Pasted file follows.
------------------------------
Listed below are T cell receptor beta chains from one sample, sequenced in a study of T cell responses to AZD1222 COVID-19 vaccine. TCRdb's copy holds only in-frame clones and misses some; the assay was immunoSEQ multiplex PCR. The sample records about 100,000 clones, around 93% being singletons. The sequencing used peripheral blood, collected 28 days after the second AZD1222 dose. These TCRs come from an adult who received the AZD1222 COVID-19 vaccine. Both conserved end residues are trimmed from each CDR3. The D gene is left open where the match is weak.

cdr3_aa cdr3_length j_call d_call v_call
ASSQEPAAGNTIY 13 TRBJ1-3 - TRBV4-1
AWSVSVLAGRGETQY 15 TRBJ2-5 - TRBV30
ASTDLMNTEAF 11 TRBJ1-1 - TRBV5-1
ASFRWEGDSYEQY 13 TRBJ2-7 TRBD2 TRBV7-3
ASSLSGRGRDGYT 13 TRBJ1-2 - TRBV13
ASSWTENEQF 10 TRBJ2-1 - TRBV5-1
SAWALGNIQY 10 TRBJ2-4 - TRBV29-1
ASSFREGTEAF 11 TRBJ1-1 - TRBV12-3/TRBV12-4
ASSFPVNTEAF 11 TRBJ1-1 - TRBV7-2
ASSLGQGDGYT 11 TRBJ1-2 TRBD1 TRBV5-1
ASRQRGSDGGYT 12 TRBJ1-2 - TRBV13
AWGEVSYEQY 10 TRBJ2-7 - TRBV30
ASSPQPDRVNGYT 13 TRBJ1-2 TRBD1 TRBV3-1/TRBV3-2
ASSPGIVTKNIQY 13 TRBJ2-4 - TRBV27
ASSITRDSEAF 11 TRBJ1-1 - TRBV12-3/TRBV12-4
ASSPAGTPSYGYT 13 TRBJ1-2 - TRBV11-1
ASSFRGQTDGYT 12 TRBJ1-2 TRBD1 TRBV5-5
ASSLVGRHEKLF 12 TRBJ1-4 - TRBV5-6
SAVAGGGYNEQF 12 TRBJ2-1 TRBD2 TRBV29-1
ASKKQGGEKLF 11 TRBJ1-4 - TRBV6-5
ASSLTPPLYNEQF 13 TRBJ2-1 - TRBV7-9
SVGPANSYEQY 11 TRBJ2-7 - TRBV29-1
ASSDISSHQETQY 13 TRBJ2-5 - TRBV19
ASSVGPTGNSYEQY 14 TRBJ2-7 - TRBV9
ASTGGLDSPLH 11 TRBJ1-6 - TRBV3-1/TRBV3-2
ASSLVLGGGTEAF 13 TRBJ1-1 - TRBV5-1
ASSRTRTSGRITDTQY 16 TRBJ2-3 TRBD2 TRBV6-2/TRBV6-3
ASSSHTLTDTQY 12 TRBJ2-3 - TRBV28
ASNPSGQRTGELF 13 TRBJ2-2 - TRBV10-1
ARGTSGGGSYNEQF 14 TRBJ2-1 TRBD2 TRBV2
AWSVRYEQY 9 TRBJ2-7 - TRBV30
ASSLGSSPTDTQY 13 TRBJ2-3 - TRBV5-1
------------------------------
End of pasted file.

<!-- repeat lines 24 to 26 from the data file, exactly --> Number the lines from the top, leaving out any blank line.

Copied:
SVGPANSYEQY 11 TRBJ2-7 - TRBV29-1
ASSDISSHQETQY 13 TRBJ2-5 - TRBV19
ASSVGPTGNSYEQY 14 TRBJ2-7 - TRBV9